Measuring What Matters
We are a geographically distributed, deliberately diverse community that is locally rooted and globally connected
Our community of innovators often follow three distinct paths
Borja Paladini Adell — +Acumen Learner
A peacebuilder gathering evidence on the Colombian peace agreement to help the Colombian government and the FARC see patterns that will enable them to make better decisions.
Hawah Nabbuye — 2013 East Africa Fellow
The Deputy Director of Educate! Uganda, managing strategic partnerships with governments and monitoring and evaluation. With Hawah’s partnership, Educate! has reached 42,000 children in Uganda, Rwanda, and Kenya.
Ankit Agarwal - 2017 India Fellow
Co-founded HelpUsGreen, a social enterprise that prevents the river Ganges from becoming a sewer by flowercycling® the waste dumped in the river into patented lifestyle products providing livelihoods to 128 manual scavenger families in Kanpur, India.
Measuring What Matters
Our Fellows Program has had a deep focus on developing moral leaders. As we reflect on the impact we’ve created, we’ve taken an in-depth look at the Fellows to better understand the power of moral leadership.
While measuring impact for leadership development programs is not easy, the effect of the Fellows work is clear. For the Acumen Fellows Program, we consider impact in three ways: Acumen’s Impact on the Fellows; the Fellows’ Impact on their Communities; and the Amplification of Leadership Content through the Fellows.
Acumen’s Impact on the Fellows
At its core, the Fellows Program is developing individual capacity to take on longstanding problems of poverty. Our work is to create communities of practice that enable the Fellows to hone the skills, attributes and values needed to create change in today’s world.
We carried out a survey in 2018 to understand the role of Acumen’s Fellows Program and our community in refining Fellows’ sense of purpose and values, building skills and networks, and converting their values into practice. We asked the Fellows to share how likely they are to recommend the program to others, a question which determines a Net Promoter Score (NPS). NPS measures a user’s overall satisfaction with a product or service, where anything above 0 is generally deemed good, and an NPS of +50 is generally deemed excellent.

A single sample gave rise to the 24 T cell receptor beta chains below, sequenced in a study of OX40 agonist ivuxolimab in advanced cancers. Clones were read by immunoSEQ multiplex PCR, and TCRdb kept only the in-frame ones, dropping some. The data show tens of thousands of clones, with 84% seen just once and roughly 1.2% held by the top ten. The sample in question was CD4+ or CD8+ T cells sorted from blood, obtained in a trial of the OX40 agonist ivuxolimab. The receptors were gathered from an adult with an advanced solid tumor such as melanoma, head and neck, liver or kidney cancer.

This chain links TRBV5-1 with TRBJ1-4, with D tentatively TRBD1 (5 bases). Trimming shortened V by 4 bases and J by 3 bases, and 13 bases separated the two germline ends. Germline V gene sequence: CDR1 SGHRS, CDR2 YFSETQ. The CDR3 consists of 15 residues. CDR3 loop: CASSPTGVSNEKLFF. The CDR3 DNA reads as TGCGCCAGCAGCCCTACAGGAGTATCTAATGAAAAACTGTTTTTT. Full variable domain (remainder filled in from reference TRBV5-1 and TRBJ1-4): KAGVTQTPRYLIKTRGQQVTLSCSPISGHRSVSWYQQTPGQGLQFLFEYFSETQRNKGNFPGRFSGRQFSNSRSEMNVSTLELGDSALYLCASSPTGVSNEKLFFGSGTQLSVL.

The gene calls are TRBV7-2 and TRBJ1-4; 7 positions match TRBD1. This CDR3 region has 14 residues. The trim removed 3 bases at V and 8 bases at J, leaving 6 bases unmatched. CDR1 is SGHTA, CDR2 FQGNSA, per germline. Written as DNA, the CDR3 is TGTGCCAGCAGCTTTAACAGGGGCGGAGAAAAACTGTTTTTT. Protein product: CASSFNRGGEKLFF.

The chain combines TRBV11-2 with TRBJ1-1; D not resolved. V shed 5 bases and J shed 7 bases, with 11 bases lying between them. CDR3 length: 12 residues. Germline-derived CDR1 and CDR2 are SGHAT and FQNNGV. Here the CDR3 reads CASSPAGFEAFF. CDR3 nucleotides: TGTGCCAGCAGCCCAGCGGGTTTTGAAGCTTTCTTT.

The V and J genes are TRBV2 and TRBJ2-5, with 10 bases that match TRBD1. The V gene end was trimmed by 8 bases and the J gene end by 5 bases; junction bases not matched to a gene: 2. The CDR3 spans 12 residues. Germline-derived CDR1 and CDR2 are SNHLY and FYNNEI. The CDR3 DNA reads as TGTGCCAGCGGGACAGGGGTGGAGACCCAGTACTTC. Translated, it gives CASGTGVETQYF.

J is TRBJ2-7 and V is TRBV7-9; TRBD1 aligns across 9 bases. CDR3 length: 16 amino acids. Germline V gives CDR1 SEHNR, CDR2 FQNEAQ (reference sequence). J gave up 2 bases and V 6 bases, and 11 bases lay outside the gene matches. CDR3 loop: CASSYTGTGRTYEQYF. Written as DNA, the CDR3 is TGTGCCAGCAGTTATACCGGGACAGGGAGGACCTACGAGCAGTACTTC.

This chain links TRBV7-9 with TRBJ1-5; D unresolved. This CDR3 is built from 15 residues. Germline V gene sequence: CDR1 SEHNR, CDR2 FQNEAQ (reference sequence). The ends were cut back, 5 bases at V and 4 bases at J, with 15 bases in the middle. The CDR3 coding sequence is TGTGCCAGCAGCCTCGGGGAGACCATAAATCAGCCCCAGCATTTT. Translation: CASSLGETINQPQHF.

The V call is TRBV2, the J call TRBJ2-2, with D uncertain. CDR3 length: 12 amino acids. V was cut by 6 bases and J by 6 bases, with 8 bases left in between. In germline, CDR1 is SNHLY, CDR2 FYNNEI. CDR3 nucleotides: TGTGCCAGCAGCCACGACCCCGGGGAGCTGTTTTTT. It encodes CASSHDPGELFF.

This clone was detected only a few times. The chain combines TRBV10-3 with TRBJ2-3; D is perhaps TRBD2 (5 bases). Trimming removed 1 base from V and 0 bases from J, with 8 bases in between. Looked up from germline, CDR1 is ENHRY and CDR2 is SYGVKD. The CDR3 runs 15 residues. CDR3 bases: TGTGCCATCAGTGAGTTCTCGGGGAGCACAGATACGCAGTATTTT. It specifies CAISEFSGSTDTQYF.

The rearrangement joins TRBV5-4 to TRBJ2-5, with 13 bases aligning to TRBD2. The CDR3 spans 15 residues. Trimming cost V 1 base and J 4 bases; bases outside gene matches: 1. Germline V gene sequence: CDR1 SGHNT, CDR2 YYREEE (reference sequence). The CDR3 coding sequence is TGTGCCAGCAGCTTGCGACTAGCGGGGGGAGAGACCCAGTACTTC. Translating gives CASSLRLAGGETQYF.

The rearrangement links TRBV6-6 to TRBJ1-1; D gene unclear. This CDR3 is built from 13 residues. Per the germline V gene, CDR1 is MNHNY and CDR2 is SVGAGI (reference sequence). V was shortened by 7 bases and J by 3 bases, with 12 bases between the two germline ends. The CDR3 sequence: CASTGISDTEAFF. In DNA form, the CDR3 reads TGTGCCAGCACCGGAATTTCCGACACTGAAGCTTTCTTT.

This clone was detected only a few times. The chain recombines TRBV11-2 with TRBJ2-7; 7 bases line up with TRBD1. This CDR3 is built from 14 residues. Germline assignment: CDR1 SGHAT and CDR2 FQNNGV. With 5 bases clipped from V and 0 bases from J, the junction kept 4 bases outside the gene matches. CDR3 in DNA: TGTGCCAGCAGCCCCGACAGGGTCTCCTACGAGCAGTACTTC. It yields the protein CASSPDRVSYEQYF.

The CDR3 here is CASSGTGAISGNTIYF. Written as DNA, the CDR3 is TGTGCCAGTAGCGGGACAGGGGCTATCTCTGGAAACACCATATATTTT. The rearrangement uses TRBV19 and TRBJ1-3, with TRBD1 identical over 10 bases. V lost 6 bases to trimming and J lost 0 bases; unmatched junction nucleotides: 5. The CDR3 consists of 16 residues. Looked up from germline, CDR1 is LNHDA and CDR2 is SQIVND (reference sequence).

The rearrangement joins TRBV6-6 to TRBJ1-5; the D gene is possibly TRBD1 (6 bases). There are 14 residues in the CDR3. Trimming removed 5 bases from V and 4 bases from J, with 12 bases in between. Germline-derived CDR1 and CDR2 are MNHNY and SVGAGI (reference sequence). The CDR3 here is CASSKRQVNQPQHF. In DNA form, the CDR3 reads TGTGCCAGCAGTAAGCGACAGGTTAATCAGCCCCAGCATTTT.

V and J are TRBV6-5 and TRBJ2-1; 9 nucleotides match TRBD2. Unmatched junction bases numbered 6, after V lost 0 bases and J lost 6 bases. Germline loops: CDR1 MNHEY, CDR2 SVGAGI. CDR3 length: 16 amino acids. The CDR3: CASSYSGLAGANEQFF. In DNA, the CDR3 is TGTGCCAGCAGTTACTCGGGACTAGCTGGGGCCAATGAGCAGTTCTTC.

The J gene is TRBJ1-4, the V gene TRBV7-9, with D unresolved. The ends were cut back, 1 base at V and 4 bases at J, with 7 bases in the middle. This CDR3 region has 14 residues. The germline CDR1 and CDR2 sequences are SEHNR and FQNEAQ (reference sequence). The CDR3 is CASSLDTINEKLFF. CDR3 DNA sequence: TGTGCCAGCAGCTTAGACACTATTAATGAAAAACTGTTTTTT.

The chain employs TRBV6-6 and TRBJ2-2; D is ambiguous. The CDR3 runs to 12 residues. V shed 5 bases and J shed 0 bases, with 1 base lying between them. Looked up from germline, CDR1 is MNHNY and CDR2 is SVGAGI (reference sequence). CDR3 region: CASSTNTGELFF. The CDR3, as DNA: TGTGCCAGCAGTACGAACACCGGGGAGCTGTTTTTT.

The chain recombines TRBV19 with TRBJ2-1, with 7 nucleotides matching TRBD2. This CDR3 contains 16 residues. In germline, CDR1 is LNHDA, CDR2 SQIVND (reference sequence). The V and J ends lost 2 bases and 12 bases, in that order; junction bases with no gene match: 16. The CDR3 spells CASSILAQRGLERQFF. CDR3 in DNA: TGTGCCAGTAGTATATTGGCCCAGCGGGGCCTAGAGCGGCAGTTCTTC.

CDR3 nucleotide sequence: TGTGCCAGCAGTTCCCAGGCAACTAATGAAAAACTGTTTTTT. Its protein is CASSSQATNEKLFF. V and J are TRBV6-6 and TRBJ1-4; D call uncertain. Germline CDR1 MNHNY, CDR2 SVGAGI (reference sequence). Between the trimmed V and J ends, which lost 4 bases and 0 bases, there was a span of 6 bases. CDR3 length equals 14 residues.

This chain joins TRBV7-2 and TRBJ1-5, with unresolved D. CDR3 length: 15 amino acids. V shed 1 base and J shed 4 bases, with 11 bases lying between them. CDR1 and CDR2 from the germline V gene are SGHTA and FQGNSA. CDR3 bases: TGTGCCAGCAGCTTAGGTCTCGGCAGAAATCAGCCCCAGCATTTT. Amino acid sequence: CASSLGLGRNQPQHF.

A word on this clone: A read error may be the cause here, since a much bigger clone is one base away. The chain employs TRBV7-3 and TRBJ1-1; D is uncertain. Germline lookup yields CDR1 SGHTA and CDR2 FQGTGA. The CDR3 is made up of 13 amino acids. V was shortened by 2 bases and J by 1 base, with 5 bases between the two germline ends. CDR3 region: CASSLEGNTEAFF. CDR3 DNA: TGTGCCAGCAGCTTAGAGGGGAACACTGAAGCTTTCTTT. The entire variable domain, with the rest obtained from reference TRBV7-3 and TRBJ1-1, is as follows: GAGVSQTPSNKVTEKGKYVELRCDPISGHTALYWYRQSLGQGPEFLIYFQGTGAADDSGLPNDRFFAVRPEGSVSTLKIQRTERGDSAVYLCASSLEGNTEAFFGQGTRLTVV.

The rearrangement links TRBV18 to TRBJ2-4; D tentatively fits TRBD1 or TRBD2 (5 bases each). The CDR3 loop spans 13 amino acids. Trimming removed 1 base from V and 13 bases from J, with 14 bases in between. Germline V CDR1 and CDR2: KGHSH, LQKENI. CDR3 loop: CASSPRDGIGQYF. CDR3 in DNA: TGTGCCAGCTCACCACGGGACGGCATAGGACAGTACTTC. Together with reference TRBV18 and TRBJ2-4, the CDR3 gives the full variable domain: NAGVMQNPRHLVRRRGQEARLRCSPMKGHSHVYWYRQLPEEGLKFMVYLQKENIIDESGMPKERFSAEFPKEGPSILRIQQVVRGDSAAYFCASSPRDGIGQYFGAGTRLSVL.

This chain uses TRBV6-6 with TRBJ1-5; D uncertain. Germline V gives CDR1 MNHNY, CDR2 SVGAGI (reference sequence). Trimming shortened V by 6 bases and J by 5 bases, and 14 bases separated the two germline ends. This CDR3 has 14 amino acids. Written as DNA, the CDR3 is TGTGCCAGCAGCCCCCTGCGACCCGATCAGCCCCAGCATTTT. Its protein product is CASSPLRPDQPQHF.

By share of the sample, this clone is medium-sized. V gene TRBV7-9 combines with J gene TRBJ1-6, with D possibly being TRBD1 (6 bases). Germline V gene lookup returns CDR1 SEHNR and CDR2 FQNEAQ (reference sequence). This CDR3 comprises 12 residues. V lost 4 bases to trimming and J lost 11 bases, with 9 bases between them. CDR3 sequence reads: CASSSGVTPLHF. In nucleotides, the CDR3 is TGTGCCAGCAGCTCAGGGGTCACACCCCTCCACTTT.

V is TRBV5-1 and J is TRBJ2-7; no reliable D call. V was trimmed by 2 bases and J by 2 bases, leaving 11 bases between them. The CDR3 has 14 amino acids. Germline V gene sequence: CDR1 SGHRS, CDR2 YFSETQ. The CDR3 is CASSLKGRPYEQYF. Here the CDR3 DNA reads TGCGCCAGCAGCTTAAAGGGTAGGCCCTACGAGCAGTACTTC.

Acumen received a world class NPS score of 78 for the fellows program.
The Fellows Program has positively affected Fellows’ ability to lead in complex environments with a moral grounding. It has given them a network and community that accelerates the rate at which they create.
Fellows also consistently identify the need to access funding and networks. To meet this need, Acumen has invested or given grants amounting to $1.5 million in Fellows’ companies, and they include:
- Ansaar Management Company, Pakistan’s first private affordable housing company
- Saral Designs, addressing the taboos around mental hygiene in India by manufacturing and distributing sanitary napkins made in-house
- Kheyti, a greenhouse solution for smallholder farmers in India which uses 90% less water to produce 7x more food
- Amal Academy, enabling students to acquire leadership and professional skills that make them highly employable
- The Orenda Project, addressing Pakistan’s education sector gap with gamified lessons for primary school students (which are based on the national curriculum)
- Clinic-5, a primary care model in which Pakistani clinics partner with schools to provide timely access to quality treatment to school going children
Fellows have raised over $20 million from Acumen partners or introductions facilitated by Acumen, and Fellows leverage our community to seek advisors, mentors, and board members.
Fellows’ Impact on Communities
8 Million Lives Impacted
2,200,000 — Individuals Educated
2,200,000 — Patients Served
882,000 — Farmers Served
714,000 — Individuals Trained
700,000 — individuals Provided Electricity
570,000 — Individuals Banked
500,000 — Marginalized Individuals Served
70,000 — Clean Water Access
22,000 — Jobs Created
22,000 — Volunteers Mobilized